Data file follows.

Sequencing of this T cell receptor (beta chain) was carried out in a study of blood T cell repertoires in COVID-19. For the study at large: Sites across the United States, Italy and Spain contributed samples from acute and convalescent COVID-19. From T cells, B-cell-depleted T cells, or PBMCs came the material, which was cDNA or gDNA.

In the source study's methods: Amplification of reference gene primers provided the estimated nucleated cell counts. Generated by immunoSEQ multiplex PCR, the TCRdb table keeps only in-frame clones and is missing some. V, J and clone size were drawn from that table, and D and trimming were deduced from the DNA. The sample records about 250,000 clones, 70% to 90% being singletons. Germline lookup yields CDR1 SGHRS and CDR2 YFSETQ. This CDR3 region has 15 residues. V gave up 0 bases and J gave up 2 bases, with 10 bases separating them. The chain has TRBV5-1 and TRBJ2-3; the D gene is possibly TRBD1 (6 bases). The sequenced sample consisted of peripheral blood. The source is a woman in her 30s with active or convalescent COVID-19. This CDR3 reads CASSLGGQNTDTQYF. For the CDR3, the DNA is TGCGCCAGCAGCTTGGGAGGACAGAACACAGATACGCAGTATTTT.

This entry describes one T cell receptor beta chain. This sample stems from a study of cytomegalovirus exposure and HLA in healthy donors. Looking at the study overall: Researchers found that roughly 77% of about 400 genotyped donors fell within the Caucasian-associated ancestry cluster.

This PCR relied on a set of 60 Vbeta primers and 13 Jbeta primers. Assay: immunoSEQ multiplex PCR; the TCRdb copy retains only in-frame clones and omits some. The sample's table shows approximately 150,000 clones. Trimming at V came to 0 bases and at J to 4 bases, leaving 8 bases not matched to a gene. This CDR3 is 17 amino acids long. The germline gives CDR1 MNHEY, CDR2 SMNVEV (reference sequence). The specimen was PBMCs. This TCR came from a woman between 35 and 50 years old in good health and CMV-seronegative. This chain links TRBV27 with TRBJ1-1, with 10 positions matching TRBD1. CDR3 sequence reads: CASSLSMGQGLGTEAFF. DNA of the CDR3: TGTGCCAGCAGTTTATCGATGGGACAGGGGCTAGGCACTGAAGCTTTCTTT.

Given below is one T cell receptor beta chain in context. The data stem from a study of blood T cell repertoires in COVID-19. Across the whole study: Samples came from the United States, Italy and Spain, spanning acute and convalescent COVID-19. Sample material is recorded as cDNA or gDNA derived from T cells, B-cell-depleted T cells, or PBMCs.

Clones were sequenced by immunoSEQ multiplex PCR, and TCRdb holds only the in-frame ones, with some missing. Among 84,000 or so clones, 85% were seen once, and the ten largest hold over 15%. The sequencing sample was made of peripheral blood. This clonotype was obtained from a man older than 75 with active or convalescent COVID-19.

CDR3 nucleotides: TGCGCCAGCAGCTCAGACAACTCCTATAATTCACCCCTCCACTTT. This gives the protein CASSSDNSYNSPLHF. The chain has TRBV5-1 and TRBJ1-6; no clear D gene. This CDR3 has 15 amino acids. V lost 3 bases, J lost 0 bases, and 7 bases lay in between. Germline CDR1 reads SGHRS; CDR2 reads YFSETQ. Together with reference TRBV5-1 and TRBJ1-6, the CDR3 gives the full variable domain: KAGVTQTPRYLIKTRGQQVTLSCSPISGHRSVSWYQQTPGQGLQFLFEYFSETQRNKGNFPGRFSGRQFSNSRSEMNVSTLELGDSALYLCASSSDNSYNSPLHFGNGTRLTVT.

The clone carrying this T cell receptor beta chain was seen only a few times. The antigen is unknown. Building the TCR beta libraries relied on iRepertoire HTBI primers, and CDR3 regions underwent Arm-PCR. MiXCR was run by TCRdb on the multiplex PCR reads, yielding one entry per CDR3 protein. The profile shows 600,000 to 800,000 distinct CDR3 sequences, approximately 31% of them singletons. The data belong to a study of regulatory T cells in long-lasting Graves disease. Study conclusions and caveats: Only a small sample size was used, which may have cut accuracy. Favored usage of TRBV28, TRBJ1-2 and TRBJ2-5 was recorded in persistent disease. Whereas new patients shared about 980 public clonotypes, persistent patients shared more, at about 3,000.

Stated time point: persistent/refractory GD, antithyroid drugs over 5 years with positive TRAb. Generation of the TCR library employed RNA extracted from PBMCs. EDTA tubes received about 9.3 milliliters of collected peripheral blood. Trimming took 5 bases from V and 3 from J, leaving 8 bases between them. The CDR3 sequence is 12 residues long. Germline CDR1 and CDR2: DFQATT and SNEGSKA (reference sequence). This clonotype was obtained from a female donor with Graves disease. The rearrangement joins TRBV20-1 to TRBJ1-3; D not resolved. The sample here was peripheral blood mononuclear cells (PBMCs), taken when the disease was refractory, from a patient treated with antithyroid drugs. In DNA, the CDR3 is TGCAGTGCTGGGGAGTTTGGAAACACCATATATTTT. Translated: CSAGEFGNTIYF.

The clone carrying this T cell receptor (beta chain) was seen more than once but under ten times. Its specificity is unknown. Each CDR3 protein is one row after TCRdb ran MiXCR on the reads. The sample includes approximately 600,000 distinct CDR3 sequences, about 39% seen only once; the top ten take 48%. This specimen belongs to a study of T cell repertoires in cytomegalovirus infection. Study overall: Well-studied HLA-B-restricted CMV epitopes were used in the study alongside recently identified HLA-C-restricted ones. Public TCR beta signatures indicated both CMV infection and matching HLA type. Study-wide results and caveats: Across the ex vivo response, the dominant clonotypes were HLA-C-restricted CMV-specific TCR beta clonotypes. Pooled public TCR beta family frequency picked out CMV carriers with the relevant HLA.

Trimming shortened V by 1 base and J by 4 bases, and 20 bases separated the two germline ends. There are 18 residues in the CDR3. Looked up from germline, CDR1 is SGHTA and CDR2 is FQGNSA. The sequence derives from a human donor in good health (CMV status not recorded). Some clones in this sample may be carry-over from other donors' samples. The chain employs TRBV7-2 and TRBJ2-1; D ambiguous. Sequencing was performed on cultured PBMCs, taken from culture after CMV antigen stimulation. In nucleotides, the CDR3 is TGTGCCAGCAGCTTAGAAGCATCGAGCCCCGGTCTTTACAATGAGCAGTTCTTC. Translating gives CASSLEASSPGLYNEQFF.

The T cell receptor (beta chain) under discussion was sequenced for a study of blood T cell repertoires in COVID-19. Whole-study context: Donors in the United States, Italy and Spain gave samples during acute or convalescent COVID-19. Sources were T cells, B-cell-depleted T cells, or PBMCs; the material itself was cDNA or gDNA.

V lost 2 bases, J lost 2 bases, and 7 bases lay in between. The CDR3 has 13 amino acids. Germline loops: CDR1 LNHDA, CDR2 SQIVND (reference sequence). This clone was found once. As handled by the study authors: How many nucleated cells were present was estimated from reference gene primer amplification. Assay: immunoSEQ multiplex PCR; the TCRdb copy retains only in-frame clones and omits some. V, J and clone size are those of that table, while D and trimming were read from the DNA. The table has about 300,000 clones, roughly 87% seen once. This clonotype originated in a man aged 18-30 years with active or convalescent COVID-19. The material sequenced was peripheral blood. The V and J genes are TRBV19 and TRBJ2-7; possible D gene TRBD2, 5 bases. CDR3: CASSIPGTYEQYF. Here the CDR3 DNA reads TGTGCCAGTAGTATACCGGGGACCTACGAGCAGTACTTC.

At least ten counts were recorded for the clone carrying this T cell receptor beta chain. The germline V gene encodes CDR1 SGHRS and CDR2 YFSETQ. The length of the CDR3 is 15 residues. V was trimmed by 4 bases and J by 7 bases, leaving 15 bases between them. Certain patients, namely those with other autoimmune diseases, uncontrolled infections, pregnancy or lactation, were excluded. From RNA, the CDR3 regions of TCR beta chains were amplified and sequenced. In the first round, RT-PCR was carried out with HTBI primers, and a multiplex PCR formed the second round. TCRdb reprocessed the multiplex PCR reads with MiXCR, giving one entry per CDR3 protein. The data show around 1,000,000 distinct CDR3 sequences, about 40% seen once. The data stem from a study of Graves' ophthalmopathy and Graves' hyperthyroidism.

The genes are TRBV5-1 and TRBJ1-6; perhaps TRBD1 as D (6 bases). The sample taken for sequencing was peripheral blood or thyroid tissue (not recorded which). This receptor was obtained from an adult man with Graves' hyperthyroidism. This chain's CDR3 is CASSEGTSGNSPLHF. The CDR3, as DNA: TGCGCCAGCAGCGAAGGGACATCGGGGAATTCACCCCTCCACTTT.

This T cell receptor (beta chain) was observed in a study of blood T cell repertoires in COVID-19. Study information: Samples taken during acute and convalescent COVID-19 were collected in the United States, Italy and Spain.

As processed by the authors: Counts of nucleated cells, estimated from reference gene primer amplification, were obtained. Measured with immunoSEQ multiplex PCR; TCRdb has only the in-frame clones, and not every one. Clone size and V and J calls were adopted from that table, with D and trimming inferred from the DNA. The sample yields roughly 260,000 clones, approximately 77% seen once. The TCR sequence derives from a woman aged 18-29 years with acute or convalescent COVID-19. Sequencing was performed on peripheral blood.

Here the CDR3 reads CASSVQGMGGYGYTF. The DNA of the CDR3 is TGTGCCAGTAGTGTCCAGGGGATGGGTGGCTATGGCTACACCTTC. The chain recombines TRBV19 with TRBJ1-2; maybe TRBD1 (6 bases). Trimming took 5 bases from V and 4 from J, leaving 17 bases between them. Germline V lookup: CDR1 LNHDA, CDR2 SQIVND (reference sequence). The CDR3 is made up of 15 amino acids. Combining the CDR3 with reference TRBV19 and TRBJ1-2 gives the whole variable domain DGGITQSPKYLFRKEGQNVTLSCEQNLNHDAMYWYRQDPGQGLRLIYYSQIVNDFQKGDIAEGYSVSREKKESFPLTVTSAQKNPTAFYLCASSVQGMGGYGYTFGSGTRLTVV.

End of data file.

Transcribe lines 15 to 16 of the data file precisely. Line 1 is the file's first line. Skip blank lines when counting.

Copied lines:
The genes are TRBV5-1 and TRBJ1-6; perhaps TRBD1 as D (6 bases). The sample taken for sequencing was peripheral blood or thyroid tissue (not recorded which). This receptor was obtained from an adult man with Graves' hyperthyroidism. This chain's CDR3 is CASSEGTSGNSPLHF. The CDR3, as DNA: TGCGCCAGCAGCGAAGGGACATCGGGGAATTCACCCCTCCACTTT.

This T cell receptor (beta chain) was observed in a study of blood T cell repertoires in COVID-19. Study information: Samples taken during acute and convalescent COVID-19 were collected in the United States, Italy and Spain.